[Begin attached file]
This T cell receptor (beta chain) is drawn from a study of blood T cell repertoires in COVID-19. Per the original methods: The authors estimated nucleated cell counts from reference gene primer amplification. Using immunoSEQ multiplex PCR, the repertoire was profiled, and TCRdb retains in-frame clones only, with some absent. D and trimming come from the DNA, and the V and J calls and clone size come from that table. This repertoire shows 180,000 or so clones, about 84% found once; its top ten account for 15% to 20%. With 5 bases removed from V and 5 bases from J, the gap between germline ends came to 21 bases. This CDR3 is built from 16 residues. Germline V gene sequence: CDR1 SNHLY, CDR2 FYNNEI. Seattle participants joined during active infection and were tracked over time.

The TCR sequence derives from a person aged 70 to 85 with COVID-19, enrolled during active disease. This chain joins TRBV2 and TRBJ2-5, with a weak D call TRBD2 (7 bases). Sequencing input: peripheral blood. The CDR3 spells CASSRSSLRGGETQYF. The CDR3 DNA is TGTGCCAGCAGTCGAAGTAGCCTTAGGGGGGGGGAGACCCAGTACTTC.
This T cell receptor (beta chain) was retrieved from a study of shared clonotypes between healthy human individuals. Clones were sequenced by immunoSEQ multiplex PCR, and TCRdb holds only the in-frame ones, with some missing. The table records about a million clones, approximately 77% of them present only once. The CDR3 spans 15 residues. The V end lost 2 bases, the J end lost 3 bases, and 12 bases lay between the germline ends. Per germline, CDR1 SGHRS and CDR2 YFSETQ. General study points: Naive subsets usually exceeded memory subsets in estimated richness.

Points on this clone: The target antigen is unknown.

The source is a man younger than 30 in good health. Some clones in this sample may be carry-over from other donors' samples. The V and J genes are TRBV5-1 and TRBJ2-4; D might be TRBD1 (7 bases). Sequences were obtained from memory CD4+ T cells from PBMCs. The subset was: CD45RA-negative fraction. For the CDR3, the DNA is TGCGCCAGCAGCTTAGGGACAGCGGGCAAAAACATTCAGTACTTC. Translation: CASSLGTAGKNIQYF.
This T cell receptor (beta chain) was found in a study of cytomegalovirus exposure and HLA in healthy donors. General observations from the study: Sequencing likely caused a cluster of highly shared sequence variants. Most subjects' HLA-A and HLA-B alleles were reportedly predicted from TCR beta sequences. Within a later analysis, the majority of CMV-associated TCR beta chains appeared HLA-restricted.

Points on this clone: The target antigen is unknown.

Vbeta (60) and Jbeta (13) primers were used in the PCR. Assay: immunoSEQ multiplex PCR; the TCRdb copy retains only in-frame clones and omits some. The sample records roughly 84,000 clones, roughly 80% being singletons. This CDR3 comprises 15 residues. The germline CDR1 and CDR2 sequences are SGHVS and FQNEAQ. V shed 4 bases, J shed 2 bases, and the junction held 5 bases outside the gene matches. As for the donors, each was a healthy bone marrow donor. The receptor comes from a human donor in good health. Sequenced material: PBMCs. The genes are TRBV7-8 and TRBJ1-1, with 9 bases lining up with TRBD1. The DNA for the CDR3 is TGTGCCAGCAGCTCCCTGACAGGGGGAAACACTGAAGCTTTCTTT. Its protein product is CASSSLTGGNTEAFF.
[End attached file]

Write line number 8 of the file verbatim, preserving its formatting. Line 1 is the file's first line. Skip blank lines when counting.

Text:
Vbeta (60) and Jbeta (13) primers were used in the PCR. Assay: immunoSEQ multiplex PCR; the TCRdb copy retains only in-frame clones and omits some. The sample records roughly 84,000 clones, roughly 80% being singletons. This CDR3 comprises 15 residues. The germline CDR1 and CDR2 sequences are SGHVS and FQNEAQ. V shed 4 bases, J shed 2 bases, and the junction held 5 bases outside the gene matches. As for the donors, each was a healthy bone marrow donor. The receptor comes from a human donor in good health. Sequenced material: PBMCs. The genes are TRBV7-8 and TRBJ1-1, with 9 bases lining up with TRBD1. The DNA for the CDR3 is TGTGCCAGCAGCTCCCTGACAGGGGGAAACACTGAAGCTTTCTTT. Its protein product is CASSSLTGGNTEAFF.